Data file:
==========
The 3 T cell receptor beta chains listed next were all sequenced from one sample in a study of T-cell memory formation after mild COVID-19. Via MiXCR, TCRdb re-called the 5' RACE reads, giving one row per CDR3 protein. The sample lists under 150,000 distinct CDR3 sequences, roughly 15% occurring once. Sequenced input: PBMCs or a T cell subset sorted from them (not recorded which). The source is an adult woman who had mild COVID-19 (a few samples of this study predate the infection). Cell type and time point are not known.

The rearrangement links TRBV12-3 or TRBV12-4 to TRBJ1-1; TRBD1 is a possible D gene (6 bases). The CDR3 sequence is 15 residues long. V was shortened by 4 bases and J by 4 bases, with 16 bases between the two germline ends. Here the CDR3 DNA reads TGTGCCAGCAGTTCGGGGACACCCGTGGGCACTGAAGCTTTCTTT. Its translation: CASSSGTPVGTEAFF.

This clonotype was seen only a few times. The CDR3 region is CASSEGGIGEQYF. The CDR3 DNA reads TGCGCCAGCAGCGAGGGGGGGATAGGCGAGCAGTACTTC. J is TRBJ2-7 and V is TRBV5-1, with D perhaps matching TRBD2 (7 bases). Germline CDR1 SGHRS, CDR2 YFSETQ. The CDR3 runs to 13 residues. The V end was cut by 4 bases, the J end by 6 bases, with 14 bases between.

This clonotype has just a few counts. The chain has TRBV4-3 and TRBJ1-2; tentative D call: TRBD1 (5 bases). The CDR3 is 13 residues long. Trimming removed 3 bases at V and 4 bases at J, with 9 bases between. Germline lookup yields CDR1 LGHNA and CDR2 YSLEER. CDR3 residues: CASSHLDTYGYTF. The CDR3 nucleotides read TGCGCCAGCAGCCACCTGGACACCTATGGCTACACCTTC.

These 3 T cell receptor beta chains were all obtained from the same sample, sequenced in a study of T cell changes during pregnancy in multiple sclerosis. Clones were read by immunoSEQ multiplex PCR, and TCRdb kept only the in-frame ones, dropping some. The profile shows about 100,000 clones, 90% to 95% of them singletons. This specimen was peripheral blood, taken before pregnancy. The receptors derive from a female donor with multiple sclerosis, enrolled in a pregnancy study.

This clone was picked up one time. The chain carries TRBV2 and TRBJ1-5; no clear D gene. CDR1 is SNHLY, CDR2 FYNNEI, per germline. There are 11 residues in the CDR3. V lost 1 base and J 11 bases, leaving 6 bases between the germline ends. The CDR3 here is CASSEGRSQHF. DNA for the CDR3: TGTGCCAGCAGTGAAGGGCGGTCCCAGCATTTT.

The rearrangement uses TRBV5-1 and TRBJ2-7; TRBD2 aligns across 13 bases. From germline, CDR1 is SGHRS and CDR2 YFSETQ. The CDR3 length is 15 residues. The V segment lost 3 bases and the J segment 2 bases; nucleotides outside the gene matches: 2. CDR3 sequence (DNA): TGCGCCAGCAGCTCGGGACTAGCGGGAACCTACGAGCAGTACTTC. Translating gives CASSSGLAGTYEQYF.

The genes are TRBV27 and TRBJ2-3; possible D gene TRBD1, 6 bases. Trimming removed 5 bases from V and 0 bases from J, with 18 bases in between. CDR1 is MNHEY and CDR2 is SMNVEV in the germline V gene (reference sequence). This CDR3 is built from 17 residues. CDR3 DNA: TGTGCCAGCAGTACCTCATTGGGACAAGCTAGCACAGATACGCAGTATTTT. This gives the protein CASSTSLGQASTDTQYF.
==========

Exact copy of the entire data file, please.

The 3 T cell receptor beta chains listed next were all sequenced from one sample in a study of T-cell memory formation after mild COVID-19. Via MiXCR, TCRdb re-called the 5' RACE reads, giving one row per CDR3 protein. The sample lists under 150,000 distinct CDR3 sequences, roughly 15% occurring once. Sequenced input: PBMCs or a T cell subset sorted from them (not recorded which). The source is an adult woman who had mild COVID-19 (a few samples of this study predate the infection). Cell type and time point are not known.

The rearrangement links TRBV12-3 or TRBV12-4 to TRBJ1-1; TRBD1 is a possible D gene (6 bases). The CDR3 sequence is 15 residues long. V was shortened by 4 bases and J by 4 bases, with 16 bases between the two germline ends. Here the CDR3 DNA reads TGTGCCAGCAGTTCGGGGACACCCGTGGGCACTGAAGCTTTCTTT. Its translation: CASSSGTPVGTEAFF.

This clonotype was seen only a few times. The CDR3 region is CASSEGGIGEQYF. The CDR3 DNA reads TGCGCCAGCAGCGAGGGGGGGATAGGCGAGCAGTACTTC. J is TRBJ2-7 and V is TRBV5-1, with D perhaps matching TRBD2 (7 bases). Germline CDR1 SGHRS, CDR2 YFSETQ. The CDR3 runs to 13 residues. The V end was cut by 4 bases, the J end by 6 bases, with 14 bases between.

This clonotype has just a few counts. The chain has TRBV4-3 and TRBJ1-2; tentative D call: TRBD1 (5 bases). The CDR3 is 13 residues long. Trimming removed 3 bases at V and 4 bases at J, with 9 bases between. Germline lookup yields CDR1 LGHNA and CDR2 YSLEER. CDR3 residues: CASSHLDTYGYTF. The CDR3 nucleotides read TGCGCCAGCAGCCACCTGGACACCTATGGCTACACCTTC.

These 3 T cell receptor beta chains were all obtained from the same sample, sequenced in a study of T cell changes during pregnancy in multiple sclerosis. Clones were read by immunoSEQ multiplex PCR, and TCRdb kept only the in-frame ones, dropping some. The profile shows about 100,000 clones, 90% to 95% of them singletons. This specimen was peripheral blood, taken before pregnancy. The receptors derive from a female donor with multiple sclerosis, enrolled in a pregnancy study.

This clone was picked up one time. The chain carries TRBV2 and TRBJ1-5; no clear D gene. CDR1 is SNHLY, CDR2 FYNNEI, per germline. There are 11 residues in the CDR3. V lost 1 base and J 11 bases, leaving 6 bases between the germline ends. The CDR3 here is CASSEGRSQHF. DNA for the CDR3: TGTGCCAGCAGTGAAGGGCGGTCCCAGCATTTT.

The rearrangement uses TRBV5-1 and TRBJ2-7; TRBD2 aligns across 13 bases. From germline, CDR1 is SGHRS and CDR2 YFSETQ. The CDR3 length is 15 residues. The V segment lost 3 bases and the J segment 2 bases; nucleotides outside the gene matches: 2. CDR3 sequence (DNA): TGCGCCAGCAGCTCGGGACTAGCGGGAACCTACGAGCAGTACTTC. Translating gives CASSSGLAGTYEQYF.

The genes are TRBV27 and TRBJ2-3; possible D gene TRBD1, 6 bases. Trimming removed 5 bases from V and 0 bases from J, with 18 bases in between. CDR1 is MNHEY and CDR2 is SMNVEV in the germline V gene (reference sequence). This CDR3 is built from 17 residues. CDR3 DNA: TGTGCCAGCAGTACCTCATTGGGACAAGCTAGCACAGATACGCAGTATTTT. This gives the protein CASSTSLGQASTDTQYF.